In answer to another question, Mr Skinner could not recall a single incident in which a retired practitioner fell foul of the GMC for prescribing for himself or his family. So to deal with a non-problem in a way which is the merest expedient, the GMC propose to treat the senior members of an honorable profession in a uniquely punitive fashion. I understand that it is the lay members of the GMC who are particularly keen on this proposal and the majority (i.e. the doctors, very few of whom are themselves retired) who feel unable to make a good case against, despite having logic on their side. A case for the status quo can, of course, be made: it is not powerful, but retired doctors issue private prescriptions, saving the NHS money and its active workforce unnecessary work. But, I submit, it is not necessary for there to be ‘a case’. The proposed action is unnecessary as well as discriminatory and unfair. The retired should at least be given the chance to demonstrate their competence ‘in their chosen field’.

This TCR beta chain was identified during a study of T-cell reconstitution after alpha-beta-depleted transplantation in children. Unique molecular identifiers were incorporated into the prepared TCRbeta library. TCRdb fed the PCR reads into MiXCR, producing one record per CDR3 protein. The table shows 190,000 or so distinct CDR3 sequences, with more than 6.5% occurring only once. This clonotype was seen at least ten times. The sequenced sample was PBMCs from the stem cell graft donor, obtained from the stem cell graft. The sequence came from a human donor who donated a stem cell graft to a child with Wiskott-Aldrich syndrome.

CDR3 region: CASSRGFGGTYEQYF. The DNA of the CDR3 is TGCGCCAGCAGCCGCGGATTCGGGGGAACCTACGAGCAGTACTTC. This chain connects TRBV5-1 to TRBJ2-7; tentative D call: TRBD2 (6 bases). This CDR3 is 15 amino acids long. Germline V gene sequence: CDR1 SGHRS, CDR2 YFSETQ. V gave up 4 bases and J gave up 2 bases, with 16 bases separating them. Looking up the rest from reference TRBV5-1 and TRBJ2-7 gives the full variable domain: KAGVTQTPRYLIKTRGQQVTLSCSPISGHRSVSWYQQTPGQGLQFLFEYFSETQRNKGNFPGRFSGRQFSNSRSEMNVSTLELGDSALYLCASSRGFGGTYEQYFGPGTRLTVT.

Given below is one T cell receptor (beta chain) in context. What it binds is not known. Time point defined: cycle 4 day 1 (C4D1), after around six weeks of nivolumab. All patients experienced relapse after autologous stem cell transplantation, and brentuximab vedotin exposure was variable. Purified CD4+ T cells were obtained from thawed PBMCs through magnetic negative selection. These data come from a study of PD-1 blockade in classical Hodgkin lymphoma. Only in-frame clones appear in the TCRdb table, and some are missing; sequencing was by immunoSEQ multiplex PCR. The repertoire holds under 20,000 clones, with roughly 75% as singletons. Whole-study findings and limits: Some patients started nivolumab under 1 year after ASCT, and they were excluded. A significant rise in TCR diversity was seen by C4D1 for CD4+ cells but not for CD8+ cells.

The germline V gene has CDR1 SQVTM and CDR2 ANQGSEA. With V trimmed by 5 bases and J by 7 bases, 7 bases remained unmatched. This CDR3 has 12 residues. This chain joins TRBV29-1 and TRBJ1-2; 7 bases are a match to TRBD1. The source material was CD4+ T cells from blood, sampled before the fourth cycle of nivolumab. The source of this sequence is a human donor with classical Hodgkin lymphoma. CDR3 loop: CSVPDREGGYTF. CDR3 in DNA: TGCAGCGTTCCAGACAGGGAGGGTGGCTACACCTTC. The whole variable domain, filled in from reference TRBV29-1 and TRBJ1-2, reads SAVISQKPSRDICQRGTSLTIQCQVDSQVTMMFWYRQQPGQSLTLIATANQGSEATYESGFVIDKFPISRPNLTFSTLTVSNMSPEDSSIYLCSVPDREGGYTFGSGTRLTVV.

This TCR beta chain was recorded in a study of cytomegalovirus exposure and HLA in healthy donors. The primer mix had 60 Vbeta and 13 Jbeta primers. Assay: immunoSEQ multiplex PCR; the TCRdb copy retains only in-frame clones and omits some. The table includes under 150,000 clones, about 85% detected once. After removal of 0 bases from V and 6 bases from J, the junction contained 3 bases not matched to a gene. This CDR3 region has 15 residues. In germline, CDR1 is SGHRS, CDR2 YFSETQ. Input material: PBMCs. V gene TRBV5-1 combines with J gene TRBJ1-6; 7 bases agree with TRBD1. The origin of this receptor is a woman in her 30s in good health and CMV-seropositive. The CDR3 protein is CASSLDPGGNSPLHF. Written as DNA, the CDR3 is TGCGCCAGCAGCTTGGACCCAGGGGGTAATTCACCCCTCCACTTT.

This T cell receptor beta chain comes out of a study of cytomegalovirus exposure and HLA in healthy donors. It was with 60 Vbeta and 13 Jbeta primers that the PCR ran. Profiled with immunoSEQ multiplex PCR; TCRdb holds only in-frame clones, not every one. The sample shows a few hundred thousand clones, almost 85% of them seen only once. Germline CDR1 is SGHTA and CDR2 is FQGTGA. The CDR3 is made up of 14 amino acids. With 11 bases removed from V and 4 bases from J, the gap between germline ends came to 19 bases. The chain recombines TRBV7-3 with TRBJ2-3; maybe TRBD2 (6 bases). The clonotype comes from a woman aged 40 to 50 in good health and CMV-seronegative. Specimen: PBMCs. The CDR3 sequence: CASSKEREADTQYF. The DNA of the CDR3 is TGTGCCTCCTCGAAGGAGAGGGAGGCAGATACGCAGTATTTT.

Before you turn the page to something that seems more relevant, remember that, even if you are not retired, you will be one day. At present, there are some 20 000 of us. If you are in hospital practice the logic of this decision may put you in a similar position before then. Implementation of the GMC's proposal will require primary legislation. It would help the case if some influential doctors in current medical practice lobbied their MP or any medical peer and spoke out against this feeble cop-out of responsibility by our medical representatives on the GMC.


1. Vickers MD. Revalidating retired doctors. BMJ 2001;323: 701
2. General Medical Council. Revalidation. The Privileges and Obligations of Registration. London: GMC, 2000

Articles from Journal of the Royal Society of Medicine are provided here courtesy of Royal Society of Medicine Press